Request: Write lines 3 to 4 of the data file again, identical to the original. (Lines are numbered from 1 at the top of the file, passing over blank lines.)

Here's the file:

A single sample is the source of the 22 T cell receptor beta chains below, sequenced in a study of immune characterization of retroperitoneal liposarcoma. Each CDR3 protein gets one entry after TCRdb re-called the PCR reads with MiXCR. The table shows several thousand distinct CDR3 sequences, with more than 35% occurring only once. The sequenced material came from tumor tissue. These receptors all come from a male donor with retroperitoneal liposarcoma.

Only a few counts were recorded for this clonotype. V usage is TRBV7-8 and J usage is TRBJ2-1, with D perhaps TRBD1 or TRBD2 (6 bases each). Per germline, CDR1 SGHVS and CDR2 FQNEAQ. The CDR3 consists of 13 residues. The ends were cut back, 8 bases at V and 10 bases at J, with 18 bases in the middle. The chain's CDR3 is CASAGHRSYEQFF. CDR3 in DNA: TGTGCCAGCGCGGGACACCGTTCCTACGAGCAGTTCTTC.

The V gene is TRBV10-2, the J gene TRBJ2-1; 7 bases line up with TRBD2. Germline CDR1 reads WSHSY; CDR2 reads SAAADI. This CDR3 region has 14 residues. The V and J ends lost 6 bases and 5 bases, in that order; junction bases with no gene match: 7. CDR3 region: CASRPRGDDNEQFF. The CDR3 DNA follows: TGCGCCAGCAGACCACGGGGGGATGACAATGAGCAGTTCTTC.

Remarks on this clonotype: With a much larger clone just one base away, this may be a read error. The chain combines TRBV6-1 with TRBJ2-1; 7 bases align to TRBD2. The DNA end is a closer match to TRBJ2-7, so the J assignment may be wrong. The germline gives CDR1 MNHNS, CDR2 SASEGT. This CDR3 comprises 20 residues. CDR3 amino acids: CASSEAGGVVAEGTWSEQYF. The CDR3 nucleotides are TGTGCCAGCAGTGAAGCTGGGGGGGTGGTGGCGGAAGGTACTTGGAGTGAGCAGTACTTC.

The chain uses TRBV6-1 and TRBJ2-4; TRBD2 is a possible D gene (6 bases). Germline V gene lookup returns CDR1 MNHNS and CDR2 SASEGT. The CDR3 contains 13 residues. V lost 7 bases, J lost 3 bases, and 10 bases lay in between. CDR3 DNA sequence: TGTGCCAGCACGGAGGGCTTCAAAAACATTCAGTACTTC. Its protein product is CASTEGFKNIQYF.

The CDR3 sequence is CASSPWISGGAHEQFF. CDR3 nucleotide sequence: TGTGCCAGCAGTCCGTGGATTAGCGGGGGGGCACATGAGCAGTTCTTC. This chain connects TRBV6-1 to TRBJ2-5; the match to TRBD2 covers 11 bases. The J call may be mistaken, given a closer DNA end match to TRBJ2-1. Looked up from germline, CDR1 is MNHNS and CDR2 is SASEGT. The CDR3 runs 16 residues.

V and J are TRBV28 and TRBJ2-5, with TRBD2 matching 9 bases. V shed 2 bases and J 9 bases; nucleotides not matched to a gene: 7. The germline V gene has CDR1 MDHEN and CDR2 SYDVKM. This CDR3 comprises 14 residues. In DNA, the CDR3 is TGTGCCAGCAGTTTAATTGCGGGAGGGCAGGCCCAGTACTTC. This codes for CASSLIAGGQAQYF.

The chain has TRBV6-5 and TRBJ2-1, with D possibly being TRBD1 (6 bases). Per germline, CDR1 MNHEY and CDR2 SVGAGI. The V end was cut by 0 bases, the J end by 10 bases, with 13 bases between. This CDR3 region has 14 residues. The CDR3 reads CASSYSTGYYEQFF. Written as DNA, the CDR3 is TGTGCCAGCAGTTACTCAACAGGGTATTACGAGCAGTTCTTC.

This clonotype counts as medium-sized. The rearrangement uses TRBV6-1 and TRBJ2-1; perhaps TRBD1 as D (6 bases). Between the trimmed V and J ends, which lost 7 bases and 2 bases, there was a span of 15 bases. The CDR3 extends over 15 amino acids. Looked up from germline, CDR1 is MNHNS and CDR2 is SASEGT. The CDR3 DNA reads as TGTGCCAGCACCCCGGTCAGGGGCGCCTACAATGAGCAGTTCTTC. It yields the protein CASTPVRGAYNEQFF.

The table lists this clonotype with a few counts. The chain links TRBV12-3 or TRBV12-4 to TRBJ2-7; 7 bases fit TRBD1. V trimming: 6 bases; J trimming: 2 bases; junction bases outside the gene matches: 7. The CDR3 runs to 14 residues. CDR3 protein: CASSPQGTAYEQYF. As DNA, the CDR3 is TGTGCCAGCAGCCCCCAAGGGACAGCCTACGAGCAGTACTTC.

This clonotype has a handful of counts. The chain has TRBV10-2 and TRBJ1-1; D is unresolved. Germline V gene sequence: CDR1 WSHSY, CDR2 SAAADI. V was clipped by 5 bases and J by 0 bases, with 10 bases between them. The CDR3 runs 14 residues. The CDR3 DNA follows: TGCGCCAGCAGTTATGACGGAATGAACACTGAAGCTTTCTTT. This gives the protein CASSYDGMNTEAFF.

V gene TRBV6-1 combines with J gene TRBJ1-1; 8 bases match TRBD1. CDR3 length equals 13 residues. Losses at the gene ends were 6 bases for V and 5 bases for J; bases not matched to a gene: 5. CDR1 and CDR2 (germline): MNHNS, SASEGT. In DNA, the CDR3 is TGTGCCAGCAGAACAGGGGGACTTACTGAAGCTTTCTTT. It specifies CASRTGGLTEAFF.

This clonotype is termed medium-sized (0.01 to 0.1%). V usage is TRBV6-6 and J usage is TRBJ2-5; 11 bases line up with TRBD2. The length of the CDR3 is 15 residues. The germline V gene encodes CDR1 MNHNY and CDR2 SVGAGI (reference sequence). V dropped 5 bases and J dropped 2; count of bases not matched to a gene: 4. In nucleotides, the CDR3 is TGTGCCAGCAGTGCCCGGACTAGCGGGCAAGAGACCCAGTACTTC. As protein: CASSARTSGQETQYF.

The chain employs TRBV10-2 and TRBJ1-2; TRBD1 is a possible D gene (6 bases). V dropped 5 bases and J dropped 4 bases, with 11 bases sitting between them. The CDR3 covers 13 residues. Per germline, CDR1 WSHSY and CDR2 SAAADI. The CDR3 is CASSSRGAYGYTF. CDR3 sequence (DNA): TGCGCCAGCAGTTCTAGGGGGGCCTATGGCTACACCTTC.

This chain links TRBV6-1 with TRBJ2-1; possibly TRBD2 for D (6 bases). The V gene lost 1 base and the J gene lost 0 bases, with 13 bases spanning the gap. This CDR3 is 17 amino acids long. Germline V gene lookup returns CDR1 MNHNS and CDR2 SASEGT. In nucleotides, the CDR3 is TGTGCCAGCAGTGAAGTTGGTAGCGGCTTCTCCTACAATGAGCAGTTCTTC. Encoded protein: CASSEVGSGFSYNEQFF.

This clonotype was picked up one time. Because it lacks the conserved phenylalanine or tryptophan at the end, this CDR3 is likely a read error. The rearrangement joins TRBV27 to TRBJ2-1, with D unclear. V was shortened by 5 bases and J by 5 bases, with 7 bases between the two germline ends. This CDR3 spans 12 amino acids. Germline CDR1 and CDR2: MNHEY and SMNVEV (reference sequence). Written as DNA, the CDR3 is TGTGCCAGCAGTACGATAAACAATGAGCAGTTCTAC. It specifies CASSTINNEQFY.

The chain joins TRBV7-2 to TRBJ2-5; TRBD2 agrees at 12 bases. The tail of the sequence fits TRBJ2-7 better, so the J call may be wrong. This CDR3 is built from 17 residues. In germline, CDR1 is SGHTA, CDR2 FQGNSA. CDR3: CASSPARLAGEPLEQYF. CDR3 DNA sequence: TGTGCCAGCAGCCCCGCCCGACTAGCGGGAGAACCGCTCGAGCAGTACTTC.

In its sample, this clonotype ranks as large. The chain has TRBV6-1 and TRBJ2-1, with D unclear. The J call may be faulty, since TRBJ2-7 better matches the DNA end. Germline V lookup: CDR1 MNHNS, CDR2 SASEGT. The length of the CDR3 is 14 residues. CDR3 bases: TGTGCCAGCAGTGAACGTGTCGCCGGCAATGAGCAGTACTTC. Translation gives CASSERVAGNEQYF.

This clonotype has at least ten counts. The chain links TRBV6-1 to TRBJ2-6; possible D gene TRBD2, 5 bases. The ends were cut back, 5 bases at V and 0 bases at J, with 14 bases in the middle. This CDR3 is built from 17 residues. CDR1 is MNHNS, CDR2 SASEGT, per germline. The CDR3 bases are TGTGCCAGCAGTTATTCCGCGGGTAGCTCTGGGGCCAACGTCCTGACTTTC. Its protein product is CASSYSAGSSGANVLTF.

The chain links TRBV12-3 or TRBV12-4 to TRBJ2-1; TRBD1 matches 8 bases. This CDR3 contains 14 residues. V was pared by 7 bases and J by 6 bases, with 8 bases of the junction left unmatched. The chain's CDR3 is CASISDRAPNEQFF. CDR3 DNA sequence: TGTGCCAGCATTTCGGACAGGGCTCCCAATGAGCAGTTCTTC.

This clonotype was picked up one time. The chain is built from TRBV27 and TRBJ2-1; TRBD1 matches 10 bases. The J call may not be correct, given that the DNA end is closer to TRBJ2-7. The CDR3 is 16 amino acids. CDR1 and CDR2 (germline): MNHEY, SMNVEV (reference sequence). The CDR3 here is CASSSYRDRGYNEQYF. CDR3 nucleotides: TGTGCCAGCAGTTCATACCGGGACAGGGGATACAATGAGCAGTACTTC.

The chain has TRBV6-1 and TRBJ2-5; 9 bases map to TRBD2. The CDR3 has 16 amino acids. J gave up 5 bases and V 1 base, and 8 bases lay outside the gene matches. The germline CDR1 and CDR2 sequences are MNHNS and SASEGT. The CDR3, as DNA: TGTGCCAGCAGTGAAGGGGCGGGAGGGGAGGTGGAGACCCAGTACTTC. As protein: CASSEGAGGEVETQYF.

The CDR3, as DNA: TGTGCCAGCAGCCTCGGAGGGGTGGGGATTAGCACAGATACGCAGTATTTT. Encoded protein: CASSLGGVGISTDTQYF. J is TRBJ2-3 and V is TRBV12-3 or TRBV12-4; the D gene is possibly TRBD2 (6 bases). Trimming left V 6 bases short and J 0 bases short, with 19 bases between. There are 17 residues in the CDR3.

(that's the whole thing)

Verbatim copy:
The V gene is TRBV10-2, the J gene TRBJ2-1; 7 bases line up with TRBD2. Germline CDR1 reads WSHSY; CDR2 reads SAAADI. This CDR3 region has 14 residues. The V and J ends lost 6 bases and 5 bases, in that order; junction bases with no gene match: 7. CDR3 region: CASRPRGDDNEQFF. The CDR3 DNA follows: TGCGCCAGCAGACCACGGGGGGATGACAATGAGCAGTTCTTC.

Remarks on this clonotype: With a much larger clone just one base away, this may be a read error. The chain combines TRBV6-1 with TRBJ2-1; 7 bases align to TRBD2. The DNA end is a closer match to TRBJ2-7, so the J assignment may be wrong. The germline gives CDR1 MNHNS, CDR2 SASEGT. This CDR3 comprises 20 residues. CDR3 amino acids: CASSEAGGVVAEGTWSEQYF. The CDR3 nucleotides are TGTGCCAGCAGTGAAGCTGGGGGGGTGGTGGCGGAAGGTACTTGGAGTGAGCAGTACTTC.